Sigma Announces Two New Mirrorless Cameras: Sigma sd Quattro and sd Quattro H

Discussion in 'News' started by photo.net_industry_news, Feb 24, 2016.

  1. Sigma has announced the release of two new mirrorless cameras with interchangeable lenses. The new Sigma sd Quattro and Sigma sd Quattro H, both with Foveon Quattro sensors. The Sigma sd Quattro features an APS-C sized sensor and the Sigma sd Quattro H has an even larger APS-H sized sensor for greater image quality. The mirrorless aspect of the cameras, means both the sd Quattro and sd Quattro H are compatible with all Sigma Global Vision lenses. Both cameras are compact yet rugged in their design and construction, making them durable and portable. Their Foveon Quattro sensor's ensure exceptional imaging quality and fast processing.
    Both cameras have a two-mode Autofocus detection that combines Phase Detection and Contrast Detection for focus speed and accuracy, enhanced focus features such as Movement Prediction, Face Detection, Free Movement, Focus Peaking and more. More features include a 2.3 megapixel viewfinder that displays close to 100% of the field of view, a new “Super-Fine Detail” mode that captures seven different exposures with one shot and merges them for exceptional dynamic range, and improved Auto White Balance for a more accurate white balance.
    The sd Quattro utilizes the same sensor found in the dp Quattro line. The sd Quattro H boasts the larger sensor of the two, an APS-H sensor (26.6x17.9mm). Both cameras use the latest Dual TRUE III image processor and take full advantage of the Art, Contemporary and Sport line Global Vision lenses that are made for high megapixel cameras. Like all Sigma Cameras, RAW (X3F) data can be processed with Sigma Photo Pro. To read more about the new Sigma sd Quattro and Sigma sd Quattro H click here!
     
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  2. They didn't make a "mirrorless" camera, they made a DSLR with a weird shape and omitted the mirror.
     
  3. Not the prettiest camera I've ever seen but who knows, could be a good shooter.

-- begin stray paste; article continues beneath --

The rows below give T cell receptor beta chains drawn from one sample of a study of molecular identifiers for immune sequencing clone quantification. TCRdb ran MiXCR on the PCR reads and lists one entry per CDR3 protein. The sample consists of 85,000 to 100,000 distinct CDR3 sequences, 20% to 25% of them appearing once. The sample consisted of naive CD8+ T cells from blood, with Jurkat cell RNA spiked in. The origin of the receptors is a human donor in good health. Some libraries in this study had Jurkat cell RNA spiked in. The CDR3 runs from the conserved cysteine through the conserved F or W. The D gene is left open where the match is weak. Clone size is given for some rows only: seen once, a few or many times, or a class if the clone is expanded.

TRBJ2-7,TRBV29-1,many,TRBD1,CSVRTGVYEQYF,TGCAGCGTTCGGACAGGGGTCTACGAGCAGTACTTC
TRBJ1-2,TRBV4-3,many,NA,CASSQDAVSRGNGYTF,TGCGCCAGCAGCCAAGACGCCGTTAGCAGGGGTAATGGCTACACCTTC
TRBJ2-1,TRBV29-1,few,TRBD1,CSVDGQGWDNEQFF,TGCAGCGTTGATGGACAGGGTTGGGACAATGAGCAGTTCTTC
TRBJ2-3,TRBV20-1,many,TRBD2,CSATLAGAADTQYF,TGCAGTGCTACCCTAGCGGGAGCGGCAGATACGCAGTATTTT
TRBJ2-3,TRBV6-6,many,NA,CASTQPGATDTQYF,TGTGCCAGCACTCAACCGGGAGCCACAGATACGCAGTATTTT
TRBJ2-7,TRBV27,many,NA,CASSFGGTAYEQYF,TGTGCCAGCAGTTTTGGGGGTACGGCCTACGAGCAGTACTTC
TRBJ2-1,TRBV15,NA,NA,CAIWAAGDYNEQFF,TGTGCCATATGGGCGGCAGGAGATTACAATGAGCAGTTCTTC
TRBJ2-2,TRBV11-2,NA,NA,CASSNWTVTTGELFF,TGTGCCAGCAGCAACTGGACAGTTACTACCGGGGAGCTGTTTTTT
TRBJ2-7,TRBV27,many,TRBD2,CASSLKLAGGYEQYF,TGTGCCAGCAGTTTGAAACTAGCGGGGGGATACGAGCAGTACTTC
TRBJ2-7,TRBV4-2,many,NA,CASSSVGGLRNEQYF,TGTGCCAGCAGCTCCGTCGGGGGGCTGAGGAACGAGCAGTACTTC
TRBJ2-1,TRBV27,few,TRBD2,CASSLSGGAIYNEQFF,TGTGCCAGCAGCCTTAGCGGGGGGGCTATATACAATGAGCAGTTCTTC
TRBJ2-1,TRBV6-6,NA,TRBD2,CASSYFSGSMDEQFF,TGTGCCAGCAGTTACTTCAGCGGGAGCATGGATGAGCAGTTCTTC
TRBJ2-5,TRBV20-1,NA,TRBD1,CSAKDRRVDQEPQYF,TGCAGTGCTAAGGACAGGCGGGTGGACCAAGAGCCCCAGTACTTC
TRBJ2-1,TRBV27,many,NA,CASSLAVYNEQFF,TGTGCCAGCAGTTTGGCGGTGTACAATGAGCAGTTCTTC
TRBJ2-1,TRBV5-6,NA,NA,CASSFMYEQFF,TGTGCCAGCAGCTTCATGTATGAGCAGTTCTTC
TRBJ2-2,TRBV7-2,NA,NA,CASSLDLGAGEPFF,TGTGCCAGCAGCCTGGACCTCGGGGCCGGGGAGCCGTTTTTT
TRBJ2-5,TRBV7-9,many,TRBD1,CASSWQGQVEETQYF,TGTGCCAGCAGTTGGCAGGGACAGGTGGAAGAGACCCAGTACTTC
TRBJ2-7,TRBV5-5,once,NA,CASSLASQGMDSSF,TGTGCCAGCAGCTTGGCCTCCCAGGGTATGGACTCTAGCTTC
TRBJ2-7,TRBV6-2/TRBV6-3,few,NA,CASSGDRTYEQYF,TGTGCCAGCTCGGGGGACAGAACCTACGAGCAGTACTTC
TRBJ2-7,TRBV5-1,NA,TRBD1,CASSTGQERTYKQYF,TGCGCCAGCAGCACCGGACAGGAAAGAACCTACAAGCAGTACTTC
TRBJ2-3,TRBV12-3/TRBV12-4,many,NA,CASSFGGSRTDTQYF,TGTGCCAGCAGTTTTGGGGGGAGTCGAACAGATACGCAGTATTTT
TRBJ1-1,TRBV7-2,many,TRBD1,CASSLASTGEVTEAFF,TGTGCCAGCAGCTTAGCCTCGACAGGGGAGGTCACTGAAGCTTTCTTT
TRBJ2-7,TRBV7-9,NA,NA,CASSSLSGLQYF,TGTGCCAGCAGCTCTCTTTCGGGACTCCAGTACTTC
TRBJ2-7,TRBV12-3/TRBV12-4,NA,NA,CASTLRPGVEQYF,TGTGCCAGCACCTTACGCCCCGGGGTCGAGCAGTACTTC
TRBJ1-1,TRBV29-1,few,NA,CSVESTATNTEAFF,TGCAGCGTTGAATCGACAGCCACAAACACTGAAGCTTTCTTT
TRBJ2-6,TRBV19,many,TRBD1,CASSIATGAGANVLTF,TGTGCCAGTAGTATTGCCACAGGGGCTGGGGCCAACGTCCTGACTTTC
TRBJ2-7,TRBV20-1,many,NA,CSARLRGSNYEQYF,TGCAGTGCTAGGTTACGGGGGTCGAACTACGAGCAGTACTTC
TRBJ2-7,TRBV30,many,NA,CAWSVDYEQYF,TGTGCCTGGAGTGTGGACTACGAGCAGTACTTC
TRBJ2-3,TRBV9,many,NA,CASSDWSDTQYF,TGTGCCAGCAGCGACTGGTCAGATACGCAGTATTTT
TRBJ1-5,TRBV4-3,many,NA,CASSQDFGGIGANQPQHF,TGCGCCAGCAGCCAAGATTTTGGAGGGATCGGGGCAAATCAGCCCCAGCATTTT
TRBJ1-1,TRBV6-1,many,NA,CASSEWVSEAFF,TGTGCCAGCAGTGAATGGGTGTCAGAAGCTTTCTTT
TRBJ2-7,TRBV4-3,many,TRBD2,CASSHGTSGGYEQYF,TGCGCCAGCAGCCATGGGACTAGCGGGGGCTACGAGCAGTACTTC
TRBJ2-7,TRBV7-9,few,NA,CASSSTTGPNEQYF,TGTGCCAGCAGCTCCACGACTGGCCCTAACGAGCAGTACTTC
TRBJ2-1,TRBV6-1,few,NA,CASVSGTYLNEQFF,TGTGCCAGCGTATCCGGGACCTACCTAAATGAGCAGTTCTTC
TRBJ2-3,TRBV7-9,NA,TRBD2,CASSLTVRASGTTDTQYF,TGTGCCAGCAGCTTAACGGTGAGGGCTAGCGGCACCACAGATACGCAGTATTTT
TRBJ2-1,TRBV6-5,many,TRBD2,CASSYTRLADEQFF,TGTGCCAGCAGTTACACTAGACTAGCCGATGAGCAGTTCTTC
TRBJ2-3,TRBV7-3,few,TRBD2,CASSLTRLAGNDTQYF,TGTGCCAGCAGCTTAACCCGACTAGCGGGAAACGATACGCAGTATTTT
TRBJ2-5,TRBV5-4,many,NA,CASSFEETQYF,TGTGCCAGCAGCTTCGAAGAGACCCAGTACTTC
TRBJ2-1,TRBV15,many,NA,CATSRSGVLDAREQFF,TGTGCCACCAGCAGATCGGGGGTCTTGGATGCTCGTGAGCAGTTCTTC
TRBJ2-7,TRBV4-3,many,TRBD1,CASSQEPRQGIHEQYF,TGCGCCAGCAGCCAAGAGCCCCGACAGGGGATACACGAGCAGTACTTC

4. Once one gets beyond "Sigma Speak" and simply looks at file size based on the usual way of measuring, the files coming out of the forthcoming H-series camera appear to be over 25 honest megapixels in size. I got that number from B&H's ads, and the number appears to be consistent with (and an incremental improvement over) numbers for their earlier cameras, which were topping out at something over 19 megapixels, as I recall--in this case based on my own measurements of the downloaded files from samples shown on DPReview.com.
    Sigma may still have some formidable problems with color accuracy as well as software, however. One thing is clear, though. In spite of all the faux hype from Sigma about the Foveon sensors, they do seem to be getting slowly better and better. I base that judgment on my own evaluation of the downloaded samples, which are available to anyone who cares to look at the DPReview links to Sigma cameras. Their niche market can probably be expected to improve slightly, although Sigma lost a LOT of credibility with its earlier misleading claims about the number of megapixels on its cameras. In terms of marketing, that may have been a fatal error: many people won't even read beyond their headlines any more.
    I don't see the Foveon sensors as likely to represent a serious challenge to CMOS sensors, but I've been wrong before.
    I will be looking for the first samples when they finally appear on DPReview, especially for the H-series camera, since the number of megapixels is finally right up there with that of other APS-C sensors. Sigma made the announcement pretty early, though, and so no date has been given for likely availability. Nor has there been any announcement about prices. Due to early pricing fiascos by Sigma, it will be interesting to see where the initial prices will be set.
    As far as I can tell, the Sigma cameras are designed to be used with Sigma lenses. I sincerely hope that Sigma does not shoot itself in the foot again, as it has so frequently in the past with regard to its Foveon-based line of cameras. Competition is a good thing, even if Sigma has yet to strike fear in the big guys at Canon, Nikon, and Sony--for good reason.
    One still wishes Sigma the best. I hope they come out with at least one marketable camera with broader appeal.
    --Lannie
     
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